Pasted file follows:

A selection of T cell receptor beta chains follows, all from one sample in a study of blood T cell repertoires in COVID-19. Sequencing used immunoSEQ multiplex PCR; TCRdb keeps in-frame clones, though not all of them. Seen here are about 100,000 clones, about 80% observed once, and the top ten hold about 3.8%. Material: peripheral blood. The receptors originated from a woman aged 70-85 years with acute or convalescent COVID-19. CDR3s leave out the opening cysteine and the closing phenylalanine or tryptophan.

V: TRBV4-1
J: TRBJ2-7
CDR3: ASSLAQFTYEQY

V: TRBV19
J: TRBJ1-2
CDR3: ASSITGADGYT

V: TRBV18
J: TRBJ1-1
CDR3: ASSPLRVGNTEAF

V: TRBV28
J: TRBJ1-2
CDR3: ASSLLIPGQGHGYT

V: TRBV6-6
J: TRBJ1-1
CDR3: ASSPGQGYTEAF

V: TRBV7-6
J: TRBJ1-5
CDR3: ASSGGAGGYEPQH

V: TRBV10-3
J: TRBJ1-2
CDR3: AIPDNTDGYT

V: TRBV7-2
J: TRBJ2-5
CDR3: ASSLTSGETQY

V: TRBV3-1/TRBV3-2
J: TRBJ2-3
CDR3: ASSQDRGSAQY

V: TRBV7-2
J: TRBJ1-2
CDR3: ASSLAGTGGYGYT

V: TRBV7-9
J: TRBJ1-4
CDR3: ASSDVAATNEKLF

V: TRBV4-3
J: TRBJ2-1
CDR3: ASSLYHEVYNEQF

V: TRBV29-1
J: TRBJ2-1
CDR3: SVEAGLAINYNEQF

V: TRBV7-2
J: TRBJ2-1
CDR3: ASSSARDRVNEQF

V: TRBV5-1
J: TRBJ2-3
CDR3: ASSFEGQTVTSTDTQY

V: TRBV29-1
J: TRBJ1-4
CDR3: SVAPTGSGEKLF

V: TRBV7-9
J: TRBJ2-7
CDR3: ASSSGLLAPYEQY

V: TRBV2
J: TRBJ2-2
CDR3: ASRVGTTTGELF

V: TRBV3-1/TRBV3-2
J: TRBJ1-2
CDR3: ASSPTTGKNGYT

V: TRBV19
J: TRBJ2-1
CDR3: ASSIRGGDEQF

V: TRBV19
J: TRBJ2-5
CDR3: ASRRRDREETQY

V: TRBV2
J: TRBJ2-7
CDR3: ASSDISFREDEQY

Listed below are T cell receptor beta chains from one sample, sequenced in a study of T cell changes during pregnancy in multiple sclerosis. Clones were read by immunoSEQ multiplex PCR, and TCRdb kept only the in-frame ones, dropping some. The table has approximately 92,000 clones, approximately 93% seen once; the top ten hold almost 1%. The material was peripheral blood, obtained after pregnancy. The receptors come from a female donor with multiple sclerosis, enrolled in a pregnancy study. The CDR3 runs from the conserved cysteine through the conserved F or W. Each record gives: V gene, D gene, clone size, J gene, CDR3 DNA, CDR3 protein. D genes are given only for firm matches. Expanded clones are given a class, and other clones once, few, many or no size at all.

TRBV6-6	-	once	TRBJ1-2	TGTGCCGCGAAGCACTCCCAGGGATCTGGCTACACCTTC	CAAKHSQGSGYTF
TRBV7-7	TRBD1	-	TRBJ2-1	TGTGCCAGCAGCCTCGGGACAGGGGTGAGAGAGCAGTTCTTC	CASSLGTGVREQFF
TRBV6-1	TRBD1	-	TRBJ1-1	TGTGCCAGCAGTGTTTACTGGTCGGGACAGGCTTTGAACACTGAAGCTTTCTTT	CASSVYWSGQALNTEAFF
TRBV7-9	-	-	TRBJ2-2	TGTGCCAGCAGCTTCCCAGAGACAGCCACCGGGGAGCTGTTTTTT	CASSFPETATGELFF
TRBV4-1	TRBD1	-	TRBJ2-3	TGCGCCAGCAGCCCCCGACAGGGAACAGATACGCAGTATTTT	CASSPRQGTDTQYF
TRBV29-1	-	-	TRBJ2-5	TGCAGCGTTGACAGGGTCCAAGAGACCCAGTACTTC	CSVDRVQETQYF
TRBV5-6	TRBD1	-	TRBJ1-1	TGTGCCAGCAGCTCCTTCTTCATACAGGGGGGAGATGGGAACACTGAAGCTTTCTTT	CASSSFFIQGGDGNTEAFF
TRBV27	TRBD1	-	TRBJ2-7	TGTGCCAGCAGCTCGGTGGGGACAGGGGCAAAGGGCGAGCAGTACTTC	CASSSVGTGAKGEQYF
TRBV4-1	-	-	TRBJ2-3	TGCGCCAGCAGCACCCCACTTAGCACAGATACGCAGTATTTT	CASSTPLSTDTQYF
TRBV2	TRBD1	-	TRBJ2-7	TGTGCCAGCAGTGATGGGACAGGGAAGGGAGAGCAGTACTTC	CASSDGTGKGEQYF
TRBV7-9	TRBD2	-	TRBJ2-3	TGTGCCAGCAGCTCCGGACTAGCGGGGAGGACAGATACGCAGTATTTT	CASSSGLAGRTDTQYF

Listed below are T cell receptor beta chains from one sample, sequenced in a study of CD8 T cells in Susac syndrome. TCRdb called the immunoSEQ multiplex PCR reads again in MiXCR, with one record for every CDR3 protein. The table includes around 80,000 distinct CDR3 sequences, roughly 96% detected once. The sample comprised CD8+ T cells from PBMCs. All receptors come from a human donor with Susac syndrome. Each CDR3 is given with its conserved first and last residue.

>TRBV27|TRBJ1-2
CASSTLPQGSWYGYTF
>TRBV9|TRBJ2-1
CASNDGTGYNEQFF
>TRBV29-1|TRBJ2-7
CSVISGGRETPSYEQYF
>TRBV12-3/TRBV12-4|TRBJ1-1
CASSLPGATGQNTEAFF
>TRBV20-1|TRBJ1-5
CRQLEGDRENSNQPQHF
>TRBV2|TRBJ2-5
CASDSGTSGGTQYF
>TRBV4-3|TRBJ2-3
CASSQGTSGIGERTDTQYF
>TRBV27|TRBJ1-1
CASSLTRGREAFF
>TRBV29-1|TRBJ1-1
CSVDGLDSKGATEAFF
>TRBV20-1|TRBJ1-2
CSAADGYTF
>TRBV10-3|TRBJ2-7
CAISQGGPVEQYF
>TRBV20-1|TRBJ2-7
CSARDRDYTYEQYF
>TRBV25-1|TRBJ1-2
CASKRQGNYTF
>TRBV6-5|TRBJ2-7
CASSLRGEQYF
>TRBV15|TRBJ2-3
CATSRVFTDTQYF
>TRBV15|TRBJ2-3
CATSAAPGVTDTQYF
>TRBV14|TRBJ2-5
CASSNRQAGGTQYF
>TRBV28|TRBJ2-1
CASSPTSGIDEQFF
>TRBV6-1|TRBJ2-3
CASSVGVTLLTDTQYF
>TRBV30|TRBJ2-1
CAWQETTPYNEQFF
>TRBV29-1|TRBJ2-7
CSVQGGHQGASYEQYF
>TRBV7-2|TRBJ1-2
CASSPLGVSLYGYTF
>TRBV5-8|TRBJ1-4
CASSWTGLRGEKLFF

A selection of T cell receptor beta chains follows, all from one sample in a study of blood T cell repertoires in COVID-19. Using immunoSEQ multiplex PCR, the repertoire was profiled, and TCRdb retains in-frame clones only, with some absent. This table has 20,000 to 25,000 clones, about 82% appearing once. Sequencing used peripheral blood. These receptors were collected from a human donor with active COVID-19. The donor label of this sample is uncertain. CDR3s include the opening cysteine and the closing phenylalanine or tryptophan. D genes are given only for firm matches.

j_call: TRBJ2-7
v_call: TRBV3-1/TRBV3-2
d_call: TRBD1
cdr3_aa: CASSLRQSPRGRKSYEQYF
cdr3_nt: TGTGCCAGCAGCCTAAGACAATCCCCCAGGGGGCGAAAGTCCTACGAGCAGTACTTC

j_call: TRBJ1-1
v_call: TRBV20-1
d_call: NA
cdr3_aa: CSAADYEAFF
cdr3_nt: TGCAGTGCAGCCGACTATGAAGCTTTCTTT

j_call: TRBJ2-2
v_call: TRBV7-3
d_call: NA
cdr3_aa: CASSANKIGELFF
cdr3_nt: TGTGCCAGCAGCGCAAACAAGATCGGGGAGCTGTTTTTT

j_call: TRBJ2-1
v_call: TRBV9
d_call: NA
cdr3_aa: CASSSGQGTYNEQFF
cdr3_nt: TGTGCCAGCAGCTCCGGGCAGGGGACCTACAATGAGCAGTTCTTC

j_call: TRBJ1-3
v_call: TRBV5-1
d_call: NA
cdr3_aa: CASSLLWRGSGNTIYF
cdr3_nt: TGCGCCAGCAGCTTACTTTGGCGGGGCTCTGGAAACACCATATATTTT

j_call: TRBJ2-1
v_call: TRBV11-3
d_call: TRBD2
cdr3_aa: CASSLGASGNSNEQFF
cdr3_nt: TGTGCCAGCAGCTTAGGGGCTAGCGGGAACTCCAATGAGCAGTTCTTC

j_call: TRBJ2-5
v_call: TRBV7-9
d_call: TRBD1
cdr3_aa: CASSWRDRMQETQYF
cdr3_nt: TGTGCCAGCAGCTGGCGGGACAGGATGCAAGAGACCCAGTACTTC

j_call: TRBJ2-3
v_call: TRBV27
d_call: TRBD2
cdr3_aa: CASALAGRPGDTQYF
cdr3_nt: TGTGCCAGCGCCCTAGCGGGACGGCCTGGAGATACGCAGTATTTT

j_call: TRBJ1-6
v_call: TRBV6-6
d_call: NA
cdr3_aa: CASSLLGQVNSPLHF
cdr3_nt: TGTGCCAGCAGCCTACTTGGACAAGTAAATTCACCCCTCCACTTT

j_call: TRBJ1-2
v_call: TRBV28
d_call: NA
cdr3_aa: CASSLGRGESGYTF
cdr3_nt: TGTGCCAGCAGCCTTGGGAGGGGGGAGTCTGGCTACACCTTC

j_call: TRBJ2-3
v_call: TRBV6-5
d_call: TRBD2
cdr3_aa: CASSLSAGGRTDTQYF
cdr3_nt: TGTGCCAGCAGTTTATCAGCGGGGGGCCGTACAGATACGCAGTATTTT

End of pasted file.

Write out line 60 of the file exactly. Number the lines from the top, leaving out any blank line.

J: TRBJ2-1